Document Type


Date of Degree

Summer 2018

Degree Name

PhD (Doctor of Philosophy)

Degree In

Teaching and Learning

First Advisor

Thein, Amanda

First Committee Member

Sunstein, Bonnie

Second Committee Member

Severino, Carol

Third Committee Member

Schmidt, Renita

Fourth Committee Member

Liu, Rossina


This dissertation addresses two problems with advanced academic writing pedagogy. First, doctoral students must participate in academic discourse communities, yet they report being underprepared to do so (Boquet et al., 2015; Caplan & Cox, 2016). Second, studies (e.g., Curry & Lillis, 2004; Matsuda & Tardy, 2007; Tardy & Matsuda, 2009) suggest that L1 and L2 voices are not well integrated in the institution and that this lack of integration systemically privileges the dominant culture.

The purpose of this research is to investigate the role relationships play in helping culturally and linguistically diverse doctoral students negotiate and acquire advanced academic discourse. I pose the overarching research question: Given a discipline-specific writing center for graduate students in a College of Education, what role does interaction play in helping students to participate in academic conversations? The two papers in this collection employ qualitative classification and discourse analysis to investigate writing-related interactions among peers. Data include audio-recorded writing consultations and interviews, post-session reports, field notes, and artifacts.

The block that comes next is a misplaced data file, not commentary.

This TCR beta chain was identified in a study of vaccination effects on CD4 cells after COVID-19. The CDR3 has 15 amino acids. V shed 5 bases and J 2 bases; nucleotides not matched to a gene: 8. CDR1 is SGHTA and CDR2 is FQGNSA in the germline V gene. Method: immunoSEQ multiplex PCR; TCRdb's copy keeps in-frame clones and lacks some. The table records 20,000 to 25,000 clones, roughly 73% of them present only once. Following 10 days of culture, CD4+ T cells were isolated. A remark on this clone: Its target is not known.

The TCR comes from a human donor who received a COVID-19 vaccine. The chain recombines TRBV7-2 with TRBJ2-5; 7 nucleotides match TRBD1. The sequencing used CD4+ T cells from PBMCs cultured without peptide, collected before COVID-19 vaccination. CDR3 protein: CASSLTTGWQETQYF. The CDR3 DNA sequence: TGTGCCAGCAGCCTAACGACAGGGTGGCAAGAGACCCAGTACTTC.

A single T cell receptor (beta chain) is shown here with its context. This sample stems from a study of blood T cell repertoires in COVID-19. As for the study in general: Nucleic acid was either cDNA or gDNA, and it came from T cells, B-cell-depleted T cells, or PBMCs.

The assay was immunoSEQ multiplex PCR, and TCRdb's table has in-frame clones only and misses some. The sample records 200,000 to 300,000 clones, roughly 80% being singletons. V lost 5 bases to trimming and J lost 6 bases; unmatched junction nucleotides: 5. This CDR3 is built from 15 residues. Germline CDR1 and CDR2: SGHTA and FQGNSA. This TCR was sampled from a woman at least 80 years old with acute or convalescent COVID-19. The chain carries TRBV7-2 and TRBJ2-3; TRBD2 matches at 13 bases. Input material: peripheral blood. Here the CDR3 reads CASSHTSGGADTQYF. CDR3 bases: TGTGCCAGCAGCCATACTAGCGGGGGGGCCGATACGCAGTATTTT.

Taken together, findings from this research highlight the role interaction can play in writing support, development, and research. This research has implications for developing writing pedagogy and support programs to facilitate productive academic socialization. In response, the researcher calls for more robust academic writing support in order to improve access and resources for diverse student populations and decrease attrition and time to degree for all students.


academic acculturation, academic writing, English education, qualitative research methods, socio-cultural theory, writing support


xvii, 121 pages


Includes bibliographical references.


Copyright © 2018 Carrie Aldrich